In this follow-up to ENUG 2016’s popular session on “License Management in CORAL versus Alma,” the presenter describes UConn Library’s transition of vendor and license management from CORAL to Alma. Whereas last year’s session reviewed the differences between the systems and explored the comparative advantages and disadvantages of each, this year’s session will explain how UConn Library executed the transition from a locally hosted, open-source CORAL eresources management system to the Ex Libris Alma next-gen services platform. Topics will include the benefits of moving licensing to Alma, the new system’s limitations, challenges of implementation, opportunities for collaboration, public display of important license terms in Primo, and especially workflow development and optimization within Alma. The presenter will display screenshots and perform live demos throughout this session. The presenter will actively solicit feedback and questions throughout the session, not just at the end. Attendees will gain a clear, contextualized understanding of the benefits and challenges of leveraging Alma’s license management capabilities.

 Michael Rodriguez, – University of Connecticut

Project and Change Management for a Successful LSP Migration

Moving from a traditional integrated library system (ILS) to a library services platform (LSP) represents the type of technological and organizational transformational change that can lead to motivated and empowered employees or demotivated and unengaged employees. Understanding the basics of project management and complex change at the outset can not only get the migration off to a good start but also provide the framework for a successful transition. This presentation will cover high-level project management as it relates to LSP migration so that participants can better understand the scope of the project in order to manage expectations and identify the necessary resources and potential difficulties. It will also include a discussion of change, transformational change in particular, as well as the components of complex change to consider as you prepare your organization, team, or co-workers for the migration. Lastly, the session will present some considerations for leadership that support successful transformation efforts.

Janetta Waterhouse, – University at Albany

The Path to Fulfillment

When Yale University Library brought up its unified discovery service, powered by Blacklight, we used the Summon API to integrate article discovery into that experience. We also continue to manage and support the native Summon interface. Running and offering these two discovery experiences in parallel affords the user different advantages as well as challenges. Learn about the different paths users in search of articles take through our discovery systems- and where opportunities for improvement may lie.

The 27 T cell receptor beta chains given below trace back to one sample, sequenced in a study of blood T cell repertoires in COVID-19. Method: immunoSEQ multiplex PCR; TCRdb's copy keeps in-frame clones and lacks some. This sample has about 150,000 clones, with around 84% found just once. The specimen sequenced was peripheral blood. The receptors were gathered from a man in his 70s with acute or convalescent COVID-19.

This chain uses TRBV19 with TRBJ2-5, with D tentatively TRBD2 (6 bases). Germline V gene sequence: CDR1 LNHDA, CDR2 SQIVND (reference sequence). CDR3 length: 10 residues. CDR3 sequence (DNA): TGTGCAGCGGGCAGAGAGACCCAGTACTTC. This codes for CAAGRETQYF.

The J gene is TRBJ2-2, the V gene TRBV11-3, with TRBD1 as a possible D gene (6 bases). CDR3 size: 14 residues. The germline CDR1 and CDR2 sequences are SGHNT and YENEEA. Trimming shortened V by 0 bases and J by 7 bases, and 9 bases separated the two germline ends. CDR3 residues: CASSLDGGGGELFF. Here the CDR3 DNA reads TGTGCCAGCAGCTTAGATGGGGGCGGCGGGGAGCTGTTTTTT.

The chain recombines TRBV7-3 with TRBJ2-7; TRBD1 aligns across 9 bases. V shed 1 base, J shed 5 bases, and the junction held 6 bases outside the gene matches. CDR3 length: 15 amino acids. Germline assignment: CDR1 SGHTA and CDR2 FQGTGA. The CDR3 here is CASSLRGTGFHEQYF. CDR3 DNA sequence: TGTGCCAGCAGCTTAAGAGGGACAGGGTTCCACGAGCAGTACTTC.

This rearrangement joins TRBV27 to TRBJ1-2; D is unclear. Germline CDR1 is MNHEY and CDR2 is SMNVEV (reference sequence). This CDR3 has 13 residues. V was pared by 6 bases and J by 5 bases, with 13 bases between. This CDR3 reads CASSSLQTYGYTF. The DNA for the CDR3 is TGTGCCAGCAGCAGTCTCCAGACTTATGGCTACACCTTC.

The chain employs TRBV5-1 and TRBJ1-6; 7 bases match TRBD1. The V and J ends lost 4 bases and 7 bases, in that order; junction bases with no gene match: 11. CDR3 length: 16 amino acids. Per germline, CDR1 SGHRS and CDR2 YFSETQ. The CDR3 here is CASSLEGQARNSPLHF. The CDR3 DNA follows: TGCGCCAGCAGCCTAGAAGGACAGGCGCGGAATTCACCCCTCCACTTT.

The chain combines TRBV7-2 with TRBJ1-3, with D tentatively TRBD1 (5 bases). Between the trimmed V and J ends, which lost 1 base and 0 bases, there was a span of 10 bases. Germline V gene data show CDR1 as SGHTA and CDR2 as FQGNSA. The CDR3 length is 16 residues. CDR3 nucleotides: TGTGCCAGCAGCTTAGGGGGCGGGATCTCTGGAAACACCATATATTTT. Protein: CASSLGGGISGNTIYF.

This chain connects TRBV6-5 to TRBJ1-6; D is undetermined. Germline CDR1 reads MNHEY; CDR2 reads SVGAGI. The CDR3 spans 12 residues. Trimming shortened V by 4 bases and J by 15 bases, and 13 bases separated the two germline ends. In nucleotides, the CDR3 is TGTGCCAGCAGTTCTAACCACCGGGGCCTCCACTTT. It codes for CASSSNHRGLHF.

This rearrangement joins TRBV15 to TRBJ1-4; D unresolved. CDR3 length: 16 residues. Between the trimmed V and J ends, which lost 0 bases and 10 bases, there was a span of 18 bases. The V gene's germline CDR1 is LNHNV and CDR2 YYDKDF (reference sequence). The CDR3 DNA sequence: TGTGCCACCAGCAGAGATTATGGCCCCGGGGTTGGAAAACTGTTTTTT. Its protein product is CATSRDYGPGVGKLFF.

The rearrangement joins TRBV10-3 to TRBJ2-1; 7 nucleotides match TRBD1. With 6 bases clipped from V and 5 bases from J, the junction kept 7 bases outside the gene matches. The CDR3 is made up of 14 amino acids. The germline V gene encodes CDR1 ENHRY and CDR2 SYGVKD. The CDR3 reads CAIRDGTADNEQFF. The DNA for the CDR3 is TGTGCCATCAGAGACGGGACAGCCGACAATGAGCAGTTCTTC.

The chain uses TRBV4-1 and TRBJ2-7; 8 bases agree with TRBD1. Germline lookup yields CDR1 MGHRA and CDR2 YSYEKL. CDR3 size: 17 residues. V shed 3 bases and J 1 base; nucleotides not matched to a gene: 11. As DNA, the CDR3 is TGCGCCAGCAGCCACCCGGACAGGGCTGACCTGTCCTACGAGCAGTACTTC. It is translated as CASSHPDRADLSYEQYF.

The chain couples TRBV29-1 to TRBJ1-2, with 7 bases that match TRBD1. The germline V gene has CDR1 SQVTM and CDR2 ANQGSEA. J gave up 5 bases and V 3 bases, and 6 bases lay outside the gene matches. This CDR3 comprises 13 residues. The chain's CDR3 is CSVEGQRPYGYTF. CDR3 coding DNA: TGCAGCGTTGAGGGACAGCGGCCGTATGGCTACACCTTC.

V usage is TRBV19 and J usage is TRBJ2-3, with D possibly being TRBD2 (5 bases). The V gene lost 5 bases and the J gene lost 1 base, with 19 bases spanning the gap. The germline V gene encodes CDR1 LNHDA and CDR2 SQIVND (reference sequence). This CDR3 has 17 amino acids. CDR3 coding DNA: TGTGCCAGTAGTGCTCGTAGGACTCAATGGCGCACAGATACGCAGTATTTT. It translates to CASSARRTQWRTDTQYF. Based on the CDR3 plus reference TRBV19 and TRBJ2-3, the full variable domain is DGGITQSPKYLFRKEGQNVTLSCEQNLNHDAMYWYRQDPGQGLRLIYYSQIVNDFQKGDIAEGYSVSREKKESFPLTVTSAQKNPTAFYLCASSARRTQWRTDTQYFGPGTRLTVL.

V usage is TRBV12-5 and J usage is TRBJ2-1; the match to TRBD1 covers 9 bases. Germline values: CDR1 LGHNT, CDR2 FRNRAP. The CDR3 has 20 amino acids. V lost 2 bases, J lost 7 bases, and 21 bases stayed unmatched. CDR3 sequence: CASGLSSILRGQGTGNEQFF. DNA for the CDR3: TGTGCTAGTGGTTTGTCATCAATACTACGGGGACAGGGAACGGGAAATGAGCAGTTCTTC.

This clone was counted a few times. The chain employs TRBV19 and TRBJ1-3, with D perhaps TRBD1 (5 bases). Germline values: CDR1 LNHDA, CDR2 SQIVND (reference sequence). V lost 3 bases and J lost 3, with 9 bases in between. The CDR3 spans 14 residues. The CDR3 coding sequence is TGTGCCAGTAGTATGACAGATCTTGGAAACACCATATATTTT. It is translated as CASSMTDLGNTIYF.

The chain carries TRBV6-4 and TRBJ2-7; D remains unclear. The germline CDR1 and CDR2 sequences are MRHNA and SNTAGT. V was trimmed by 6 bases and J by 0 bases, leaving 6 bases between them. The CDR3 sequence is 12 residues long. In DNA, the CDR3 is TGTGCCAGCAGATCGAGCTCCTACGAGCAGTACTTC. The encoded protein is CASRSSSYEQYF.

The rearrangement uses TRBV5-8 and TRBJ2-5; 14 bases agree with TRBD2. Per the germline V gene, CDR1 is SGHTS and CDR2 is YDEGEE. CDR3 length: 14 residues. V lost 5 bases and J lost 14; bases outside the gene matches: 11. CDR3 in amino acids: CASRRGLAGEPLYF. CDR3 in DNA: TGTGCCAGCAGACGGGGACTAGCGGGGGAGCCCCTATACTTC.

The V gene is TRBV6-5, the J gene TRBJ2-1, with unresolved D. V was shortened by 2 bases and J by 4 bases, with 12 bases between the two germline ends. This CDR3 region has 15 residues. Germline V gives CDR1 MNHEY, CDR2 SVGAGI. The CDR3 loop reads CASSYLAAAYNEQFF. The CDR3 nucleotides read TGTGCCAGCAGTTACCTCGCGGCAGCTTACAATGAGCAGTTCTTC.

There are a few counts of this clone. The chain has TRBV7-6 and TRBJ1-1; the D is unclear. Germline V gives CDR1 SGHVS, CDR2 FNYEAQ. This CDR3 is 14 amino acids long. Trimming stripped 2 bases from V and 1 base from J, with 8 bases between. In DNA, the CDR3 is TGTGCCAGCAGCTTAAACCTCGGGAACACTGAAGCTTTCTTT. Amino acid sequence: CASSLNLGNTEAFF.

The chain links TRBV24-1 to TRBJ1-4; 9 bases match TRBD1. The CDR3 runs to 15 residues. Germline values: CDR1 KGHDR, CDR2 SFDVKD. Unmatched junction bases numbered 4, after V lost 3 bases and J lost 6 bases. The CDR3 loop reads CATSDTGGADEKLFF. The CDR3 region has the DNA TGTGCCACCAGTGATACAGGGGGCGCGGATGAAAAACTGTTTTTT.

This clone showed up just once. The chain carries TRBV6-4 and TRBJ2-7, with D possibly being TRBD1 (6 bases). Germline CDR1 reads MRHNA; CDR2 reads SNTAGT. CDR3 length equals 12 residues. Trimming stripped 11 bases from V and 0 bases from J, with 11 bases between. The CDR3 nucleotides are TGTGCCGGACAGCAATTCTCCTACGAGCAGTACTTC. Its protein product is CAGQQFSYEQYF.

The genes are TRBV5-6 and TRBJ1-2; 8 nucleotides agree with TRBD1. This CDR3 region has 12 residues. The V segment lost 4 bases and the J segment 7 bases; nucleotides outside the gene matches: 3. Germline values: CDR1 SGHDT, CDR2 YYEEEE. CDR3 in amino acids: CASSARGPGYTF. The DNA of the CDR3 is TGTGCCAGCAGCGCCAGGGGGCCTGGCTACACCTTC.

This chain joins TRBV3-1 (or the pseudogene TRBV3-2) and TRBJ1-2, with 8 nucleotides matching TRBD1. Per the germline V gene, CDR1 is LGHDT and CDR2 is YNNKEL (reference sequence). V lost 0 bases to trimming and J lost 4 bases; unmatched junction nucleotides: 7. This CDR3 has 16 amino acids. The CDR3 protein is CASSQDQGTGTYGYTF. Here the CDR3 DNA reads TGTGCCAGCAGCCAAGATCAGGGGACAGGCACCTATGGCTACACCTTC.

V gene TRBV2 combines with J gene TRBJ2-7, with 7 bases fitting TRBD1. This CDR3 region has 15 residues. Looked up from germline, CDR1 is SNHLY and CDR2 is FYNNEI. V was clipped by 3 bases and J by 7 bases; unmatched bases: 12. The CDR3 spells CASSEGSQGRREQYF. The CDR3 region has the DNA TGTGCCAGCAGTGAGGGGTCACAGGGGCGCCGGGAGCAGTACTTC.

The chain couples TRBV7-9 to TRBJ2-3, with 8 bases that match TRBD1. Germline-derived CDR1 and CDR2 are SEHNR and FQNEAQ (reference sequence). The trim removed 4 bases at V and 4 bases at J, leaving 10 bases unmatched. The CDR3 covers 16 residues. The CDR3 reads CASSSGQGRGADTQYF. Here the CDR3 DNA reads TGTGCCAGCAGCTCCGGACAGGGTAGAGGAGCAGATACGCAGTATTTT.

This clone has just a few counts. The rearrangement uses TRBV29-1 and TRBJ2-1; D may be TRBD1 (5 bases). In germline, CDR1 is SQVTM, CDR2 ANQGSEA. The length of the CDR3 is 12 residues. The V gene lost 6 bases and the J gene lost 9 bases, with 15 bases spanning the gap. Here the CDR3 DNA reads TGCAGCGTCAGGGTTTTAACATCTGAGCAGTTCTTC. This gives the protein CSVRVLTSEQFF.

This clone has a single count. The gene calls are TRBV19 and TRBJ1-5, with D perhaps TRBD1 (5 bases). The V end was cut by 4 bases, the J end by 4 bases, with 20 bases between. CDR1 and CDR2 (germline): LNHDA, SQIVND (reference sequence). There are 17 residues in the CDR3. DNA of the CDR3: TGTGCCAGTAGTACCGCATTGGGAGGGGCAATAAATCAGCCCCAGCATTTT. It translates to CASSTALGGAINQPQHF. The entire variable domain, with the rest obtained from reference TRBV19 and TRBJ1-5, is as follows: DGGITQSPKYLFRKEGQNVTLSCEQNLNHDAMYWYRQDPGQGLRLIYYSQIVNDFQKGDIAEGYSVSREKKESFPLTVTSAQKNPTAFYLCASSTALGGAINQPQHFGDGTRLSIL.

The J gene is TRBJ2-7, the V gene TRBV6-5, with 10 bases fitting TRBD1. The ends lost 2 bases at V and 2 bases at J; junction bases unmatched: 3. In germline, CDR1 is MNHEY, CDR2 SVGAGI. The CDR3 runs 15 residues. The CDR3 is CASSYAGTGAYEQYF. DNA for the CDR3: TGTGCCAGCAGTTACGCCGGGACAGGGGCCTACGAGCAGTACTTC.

Jennifer Nolte, Steelsen Smith, – Yale University

 

Breakout Sessions 5

Metadata Migration Beyond Aleph

We all recognize that there is a need to prepare your library’s catalog for a migration beyond a traditional ILS. Of course the question arises what data in particular should we fixing. This talk will give a very brief description of such a migration, and talk about some of the particulars about what exactly are libraries fixing.

Kevin J Collins, Michael Edwards – CUNY, Office of Library Services, Harvard University

Group Fun: Migrating from Voyager to Alma/Primo in a cohort

Ithaca College, along with 5 other US institutions, went live with Alma in August 2017. The migration to Alma, as part of a cohort, has its share of advantages and disadvantages. In general, we’ll give an overview the plan Ithaca College used in our cohort migration, and what worked well and could have used improvement. More specifically, we will discuss topics such as preparing to migrate, creating a holistic plan, streamlining project/time management, training library staff, managing expectations, and what we would have done differently. The presentation will be around 50-60 minutes.

Terri Ann Coronel, Dan Taylor, – Ithaca College

UPenn implementation of Alma and Blacklight, plus integrations with other systems

We can report on the rationale, implementation, and preliminary results of our migration from Voyager to Alma and simultaneous replacement of our homegrown catalog with Blacklight. We have also done a number of integrations with other systems like ILLiad. (We can do either 30 or 45 minutes, whichever fits better in your schedule. We will both work on the presentation but at the moment only Chris is planning to attend.

Chris Clement, Emily Morton-Owens, – University of Pennsylvania

 

Breakout Sessions 6

Withdrawing Materials from Alma: Two Approaches

Libraries are forever withdrawing items from their collections: items lost, missing, damaged, superseded, or even deliberately deselected, aka weeded. Yet librarians often want or need to retain information about these items, whether to conform to state statutes, to follow university policy, or just because we’re librarians and that’s how we do things. In this presentation, we’ll look at two processes for withdrawing materials from Alma. One is modeled after a legacy ILS procedure, and the other is Alma’s native method of handling withdrawals; both have been used in Alma by the presenter. Both single-item and batch procedures will be covered, from identifying barcodes to deleting holdings from OCLC. The intended audience is Alma users, those migrating to Alma, and those interested in Alma. Attendees should leave the presentation with an understanding of the pros and cons of each process and the groundwork for making their own decisions about which process to choose.

Janice Christopher, – UConn

Adjusting Your Package: Using the Central Package Manager in the NUI

The City University of New York (“CUNY”) has a single Primo installation with 22 institutions–each with its own view. Using the central package manager (“CPM”) in the new user interface (“NUI”) makes maintenance of these 22 views much easier. Learn how we’ve customized the NUI for our needs (both at the central/inherited level and at the individual institution level), discuss how this could be implemented at your institution, and get answers to your most burning NUI questions!